[ACCEPTED]-How to maintain lists and dictionaries between function calls in Python?-function-calls

Accepted answer
Score: 18

You might be talking about a callable object.

class MyFunction( object ):
    def __init__( self ):
        self.rememberThis= dict()
    def __call__( self, arg1, arg2 ):
        # do something
        rememberThis['a'] = arg1
        return someValue

myFunction= MyFunction()

From 2 then on, use myFunction as a simple function. You 1 can access the rememberThis dictionary using myFunction.rememberThis.

Score: 15

You could use a static variable:

def foo(k, v):
  foo.a[k] = v
foo.a = {'a': 1, 'b': 2, 'c': 3}

foo('a', 100)
foo('b', 200)

print foo.a


Score: 8

Rather than forcing globals on the code 15 base (that can be the decision of the caller) I 14 prefer the idea of keeping the state related 13 to an instance of the function. A class 12 is good for this but doesn't communicate 11 well what you are trying to accomplish and 10 can be a bit verbose. Taking advantage 9 of closures is, in my opinion, a lot cleaner.

def function_the_world_sees():
    a = {'a':1,'b':2,'c':3}

    def actual_function(arg0, arg1):
        a[arg0] = arg1
        return a

    return actual_function
stateful_function = function_the_world_sees()

stateful_function("b", 100)    
stateful_function("b", 200)

The 8 main caution to keep in mind is that when 7 you make assignments in "actual_function", they 6 occur within "actual_function". This means 5 you can't reassign a to a different variable. The 4 work arounds I use are to put all of my 3 variables I plan to reassign into either 2 into a single element list per variable 1 or a dictionary.

Score: 6

If 'a' is being created inside the function. It 5 is going out of scope. Simply create it 4 outside the function(and before the function 3 is called). By doing this the list/hash 2 will not be deleted after the program leaves 1 the function.

a = {'a':1,'b':2,'c':3}

# call you funciton here
Score: 3

You can 'cheat' using Python's behavior 13 for default arguments. Default arguments 12 are only evaluated once; they get reused 11 for every call of the function.

>>> def testFunction(persistent_dict={'a': 0}):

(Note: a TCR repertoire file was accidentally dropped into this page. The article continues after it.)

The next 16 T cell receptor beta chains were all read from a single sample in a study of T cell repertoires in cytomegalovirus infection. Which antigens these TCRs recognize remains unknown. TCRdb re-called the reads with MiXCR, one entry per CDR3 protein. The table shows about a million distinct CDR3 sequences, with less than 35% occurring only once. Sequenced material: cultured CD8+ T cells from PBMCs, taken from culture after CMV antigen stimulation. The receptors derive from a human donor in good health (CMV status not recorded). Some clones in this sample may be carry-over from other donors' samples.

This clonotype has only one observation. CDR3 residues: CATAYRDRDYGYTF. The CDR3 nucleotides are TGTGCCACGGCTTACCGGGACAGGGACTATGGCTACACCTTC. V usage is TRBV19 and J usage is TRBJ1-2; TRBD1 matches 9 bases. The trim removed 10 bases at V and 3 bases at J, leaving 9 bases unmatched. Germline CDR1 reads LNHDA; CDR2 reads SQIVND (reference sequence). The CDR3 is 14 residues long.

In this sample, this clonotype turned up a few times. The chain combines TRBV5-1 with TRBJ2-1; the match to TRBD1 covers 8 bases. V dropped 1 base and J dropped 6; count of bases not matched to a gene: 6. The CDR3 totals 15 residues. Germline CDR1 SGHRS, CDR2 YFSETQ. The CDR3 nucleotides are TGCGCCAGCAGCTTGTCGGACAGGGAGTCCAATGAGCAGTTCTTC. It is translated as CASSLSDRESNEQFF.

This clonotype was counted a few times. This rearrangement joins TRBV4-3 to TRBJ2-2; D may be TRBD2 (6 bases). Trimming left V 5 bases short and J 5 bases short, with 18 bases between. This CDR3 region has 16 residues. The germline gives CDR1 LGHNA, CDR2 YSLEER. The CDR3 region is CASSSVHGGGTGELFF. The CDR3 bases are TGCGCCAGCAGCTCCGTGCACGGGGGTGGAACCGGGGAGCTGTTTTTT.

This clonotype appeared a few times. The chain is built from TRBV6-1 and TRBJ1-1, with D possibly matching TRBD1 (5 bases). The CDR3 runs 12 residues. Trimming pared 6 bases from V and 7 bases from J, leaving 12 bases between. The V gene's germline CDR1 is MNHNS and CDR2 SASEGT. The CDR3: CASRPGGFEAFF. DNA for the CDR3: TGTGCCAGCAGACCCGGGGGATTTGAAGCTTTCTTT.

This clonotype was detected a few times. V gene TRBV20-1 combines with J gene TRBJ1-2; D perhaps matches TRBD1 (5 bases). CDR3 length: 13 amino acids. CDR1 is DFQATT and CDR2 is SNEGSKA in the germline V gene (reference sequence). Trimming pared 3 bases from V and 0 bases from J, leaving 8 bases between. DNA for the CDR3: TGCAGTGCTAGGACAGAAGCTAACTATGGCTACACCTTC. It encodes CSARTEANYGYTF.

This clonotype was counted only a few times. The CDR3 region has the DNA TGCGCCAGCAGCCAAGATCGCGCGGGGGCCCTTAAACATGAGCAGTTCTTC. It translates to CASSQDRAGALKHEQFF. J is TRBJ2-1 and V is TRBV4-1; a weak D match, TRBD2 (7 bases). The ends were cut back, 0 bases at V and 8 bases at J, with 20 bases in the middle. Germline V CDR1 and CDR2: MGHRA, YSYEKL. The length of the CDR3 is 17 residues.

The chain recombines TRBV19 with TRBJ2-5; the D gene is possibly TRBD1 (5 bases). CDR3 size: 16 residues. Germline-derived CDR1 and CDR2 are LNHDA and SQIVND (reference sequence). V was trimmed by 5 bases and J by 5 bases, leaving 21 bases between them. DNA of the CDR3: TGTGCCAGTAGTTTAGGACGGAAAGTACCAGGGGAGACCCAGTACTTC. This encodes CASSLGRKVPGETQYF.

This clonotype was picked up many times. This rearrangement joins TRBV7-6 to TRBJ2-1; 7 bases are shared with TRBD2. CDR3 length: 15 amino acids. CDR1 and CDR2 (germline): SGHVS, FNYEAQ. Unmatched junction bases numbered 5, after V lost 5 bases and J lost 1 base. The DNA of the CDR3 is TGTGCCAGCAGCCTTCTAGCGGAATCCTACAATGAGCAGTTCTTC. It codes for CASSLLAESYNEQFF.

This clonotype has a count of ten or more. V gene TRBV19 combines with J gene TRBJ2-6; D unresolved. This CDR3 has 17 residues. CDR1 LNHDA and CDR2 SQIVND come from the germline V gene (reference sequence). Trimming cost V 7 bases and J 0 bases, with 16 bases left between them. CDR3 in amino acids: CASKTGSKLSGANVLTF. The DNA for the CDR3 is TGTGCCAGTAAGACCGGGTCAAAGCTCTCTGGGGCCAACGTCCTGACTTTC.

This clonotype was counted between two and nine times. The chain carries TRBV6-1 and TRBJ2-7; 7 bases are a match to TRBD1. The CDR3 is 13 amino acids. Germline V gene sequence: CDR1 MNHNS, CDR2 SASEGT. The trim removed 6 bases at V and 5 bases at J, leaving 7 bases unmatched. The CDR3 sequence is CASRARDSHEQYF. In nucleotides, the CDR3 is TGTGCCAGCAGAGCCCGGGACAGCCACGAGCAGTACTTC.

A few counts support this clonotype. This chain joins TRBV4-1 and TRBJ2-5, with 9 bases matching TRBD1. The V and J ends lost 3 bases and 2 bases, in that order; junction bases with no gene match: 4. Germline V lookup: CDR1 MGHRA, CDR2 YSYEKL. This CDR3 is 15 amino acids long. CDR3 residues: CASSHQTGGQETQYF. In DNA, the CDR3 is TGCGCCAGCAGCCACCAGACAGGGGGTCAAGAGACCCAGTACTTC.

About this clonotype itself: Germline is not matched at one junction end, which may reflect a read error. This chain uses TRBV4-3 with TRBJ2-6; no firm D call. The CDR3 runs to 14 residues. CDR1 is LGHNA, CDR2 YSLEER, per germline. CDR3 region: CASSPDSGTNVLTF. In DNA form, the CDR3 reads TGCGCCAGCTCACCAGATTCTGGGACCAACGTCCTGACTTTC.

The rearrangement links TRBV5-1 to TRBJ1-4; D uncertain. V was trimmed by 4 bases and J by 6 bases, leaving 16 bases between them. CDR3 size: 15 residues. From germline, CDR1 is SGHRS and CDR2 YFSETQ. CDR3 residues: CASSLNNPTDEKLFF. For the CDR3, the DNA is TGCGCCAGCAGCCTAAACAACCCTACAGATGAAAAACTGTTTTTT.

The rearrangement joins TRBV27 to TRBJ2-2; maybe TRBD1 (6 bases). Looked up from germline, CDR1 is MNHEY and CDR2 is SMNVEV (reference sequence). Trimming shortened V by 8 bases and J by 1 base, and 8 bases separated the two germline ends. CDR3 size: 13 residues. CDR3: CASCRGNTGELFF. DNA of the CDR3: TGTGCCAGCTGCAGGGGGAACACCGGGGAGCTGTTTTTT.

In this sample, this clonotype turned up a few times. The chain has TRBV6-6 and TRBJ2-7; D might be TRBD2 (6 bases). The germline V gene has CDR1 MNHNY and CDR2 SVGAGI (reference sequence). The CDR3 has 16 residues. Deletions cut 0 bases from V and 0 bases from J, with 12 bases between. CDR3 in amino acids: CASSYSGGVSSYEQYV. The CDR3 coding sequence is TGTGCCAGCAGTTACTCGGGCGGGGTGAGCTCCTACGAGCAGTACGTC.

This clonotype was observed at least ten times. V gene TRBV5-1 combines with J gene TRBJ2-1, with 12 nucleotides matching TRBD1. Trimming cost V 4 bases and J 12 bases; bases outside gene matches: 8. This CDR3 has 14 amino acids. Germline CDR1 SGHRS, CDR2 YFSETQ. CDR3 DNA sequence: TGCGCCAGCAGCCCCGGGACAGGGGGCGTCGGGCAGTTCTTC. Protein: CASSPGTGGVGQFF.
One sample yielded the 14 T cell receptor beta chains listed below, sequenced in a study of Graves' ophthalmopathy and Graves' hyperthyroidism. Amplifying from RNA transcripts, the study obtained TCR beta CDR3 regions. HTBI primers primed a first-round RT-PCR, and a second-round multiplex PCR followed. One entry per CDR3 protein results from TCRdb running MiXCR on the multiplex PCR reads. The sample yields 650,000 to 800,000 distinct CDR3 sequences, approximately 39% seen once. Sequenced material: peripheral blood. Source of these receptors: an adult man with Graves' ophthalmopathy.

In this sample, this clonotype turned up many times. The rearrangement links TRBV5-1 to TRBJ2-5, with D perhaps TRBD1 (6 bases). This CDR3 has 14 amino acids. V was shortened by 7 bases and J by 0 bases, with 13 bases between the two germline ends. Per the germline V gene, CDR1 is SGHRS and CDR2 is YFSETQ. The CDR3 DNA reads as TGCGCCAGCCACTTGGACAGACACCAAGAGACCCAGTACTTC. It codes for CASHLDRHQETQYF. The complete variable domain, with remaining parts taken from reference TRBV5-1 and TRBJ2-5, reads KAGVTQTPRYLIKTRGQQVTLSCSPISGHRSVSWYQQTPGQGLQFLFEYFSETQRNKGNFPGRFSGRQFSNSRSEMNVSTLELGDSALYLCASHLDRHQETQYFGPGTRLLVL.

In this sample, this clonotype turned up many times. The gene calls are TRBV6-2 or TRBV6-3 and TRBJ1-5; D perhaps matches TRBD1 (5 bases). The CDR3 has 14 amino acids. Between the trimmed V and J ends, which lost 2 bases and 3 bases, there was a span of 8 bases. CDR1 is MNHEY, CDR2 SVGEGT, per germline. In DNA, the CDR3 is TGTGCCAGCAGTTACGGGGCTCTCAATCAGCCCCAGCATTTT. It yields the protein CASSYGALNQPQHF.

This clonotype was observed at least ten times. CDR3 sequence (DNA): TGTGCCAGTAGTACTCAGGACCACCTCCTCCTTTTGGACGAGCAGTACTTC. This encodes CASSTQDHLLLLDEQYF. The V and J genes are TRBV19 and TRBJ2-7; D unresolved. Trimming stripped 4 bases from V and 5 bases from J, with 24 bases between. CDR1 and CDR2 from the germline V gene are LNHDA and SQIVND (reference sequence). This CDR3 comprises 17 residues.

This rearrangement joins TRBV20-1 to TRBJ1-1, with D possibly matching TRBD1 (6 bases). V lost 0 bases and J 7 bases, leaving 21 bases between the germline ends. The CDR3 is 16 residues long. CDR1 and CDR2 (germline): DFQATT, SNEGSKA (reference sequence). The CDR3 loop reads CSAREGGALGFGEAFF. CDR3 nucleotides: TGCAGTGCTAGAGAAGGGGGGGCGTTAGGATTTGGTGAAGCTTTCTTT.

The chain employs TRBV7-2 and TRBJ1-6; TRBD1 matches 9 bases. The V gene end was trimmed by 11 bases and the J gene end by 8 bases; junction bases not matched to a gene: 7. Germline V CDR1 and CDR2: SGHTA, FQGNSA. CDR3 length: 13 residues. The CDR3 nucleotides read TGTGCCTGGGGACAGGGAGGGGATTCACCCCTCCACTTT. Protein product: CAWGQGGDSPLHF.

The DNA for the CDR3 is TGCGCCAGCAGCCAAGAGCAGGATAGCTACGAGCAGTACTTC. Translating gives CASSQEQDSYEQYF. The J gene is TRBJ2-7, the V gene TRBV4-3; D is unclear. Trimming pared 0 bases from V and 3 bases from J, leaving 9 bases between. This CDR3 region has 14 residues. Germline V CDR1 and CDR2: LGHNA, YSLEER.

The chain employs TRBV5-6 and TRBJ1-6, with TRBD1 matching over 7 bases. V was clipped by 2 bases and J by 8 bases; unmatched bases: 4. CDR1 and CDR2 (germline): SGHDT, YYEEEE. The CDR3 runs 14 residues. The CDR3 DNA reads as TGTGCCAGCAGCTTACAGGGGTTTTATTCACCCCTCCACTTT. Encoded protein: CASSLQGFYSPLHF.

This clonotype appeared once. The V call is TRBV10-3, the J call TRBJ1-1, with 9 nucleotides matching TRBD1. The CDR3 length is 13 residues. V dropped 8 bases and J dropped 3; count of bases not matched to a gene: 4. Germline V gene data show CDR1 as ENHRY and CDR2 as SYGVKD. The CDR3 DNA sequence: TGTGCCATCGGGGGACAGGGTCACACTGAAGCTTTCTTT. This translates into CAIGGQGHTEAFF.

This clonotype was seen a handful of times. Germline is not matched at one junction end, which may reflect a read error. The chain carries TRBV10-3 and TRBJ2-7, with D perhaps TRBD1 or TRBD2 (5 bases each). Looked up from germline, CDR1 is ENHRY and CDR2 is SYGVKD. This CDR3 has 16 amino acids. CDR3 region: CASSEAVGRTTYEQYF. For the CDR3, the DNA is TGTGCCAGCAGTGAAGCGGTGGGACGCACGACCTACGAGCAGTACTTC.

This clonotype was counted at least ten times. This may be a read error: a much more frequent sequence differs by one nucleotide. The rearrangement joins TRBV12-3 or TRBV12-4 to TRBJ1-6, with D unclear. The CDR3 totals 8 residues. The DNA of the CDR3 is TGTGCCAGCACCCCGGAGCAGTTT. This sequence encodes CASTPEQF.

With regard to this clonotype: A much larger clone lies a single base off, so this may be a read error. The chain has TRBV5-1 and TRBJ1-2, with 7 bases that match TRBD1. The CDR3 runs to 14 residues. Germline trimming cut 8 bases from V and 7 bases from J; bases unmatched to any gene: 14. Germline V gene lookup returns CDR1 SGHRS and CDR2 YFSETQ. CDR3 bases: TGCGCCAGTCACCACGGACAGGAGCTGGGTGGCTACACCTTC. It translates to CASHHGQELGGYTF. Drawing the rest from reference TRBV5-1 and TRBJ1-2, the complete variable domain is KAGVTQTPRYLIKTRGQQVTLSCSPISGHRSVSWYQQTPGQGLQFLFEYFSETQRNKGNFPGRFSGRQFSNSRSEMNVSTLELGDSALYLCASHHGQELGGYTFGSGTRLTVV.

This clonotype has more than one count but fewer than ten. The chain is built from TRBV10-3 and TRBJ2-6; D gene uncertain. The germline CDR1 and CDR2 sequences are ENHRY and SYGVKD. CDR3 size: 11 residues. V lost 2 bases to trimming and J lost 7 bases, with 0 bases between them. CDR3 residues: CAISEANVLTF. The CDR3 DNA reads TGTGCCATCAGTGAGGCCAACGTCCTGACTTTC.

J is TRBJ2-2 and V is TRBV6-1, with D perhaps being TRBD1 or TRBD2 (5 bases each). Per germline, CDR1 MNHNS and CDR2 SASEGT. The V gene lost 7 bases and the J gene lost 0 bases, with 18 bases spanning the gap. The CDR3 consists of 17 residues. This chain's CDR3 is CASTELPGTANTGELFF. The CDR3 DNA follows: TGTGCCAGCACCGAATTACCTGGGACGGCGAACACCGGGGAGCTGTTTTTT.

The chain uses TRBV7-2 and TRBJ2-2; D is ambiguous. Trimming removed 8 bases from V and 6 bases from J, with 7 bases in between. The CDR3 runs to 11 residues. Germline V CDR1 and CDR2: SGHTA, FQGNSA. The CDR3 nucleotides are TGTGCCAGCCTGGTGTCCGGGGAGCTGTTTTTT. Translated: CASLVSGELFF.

...     persistent_dict['a'] += 1
...     print persistent_dict['a']
>>> testFunction()
>>> testFunction()

This isn't 10 the most elegant solution; if someone calls 9 the function and passes in a parameter it 8 will override the default, which probably 7 isn't what you want.

If you just want a quick 6 and dirty way to get the results, that will 5 work. If you're doing something more complicated 4 it might be better to factor it out into 3 a class like S. Lott mentioned.

EDIT: Renamed 2 the dictionary so it wouldn't hide the builtin 1 dict as per the comment below.

Score: 3

This question doesn't have an elegant answer, in 19 my opinion. The options are callable objects, default 18 values, and attribute hacks. Callable objects 17 are the right answer, but they bring in 16 a lot of structure for what would be a single 15 "static" declaration in another language. Default 14 values are a minor change to the code, but 13 it's kludgy and can be confusing to a new 12 python programmer looking at your code. I 11 don't like them because their existence 10 isn't hidden from anyone who might be looking 9 at your API.

I generally go with an attribute 8 hack. My preferred method is:

def myfunct():
    if not hasattr(myfunct, 'state'): myfunct.state = list()
    # access myfunct.state in the body however you want

This keeps 7 the declaration of the state in the first 6 line of the function where it belongs, as 5 well as keeping myfunct as a function. The 4 downside is you do the attribute check every 3 time you call the function. This is almost 2 certainly not going to be a bottleneck in 1 most code.

Score: 3

Personally, I like the idea of the global 4 statement. It doesn't introduce a global 3 variable but states that a local identifier 2 actually refers to one in the global namespace.

d = dict()
l = list()
def foo(bar, baz):
    global d
    global l
    l.append(bar, baz)
    d[bar] = baz

In 1 python 3.0 there is also a "nonlocal" statement.

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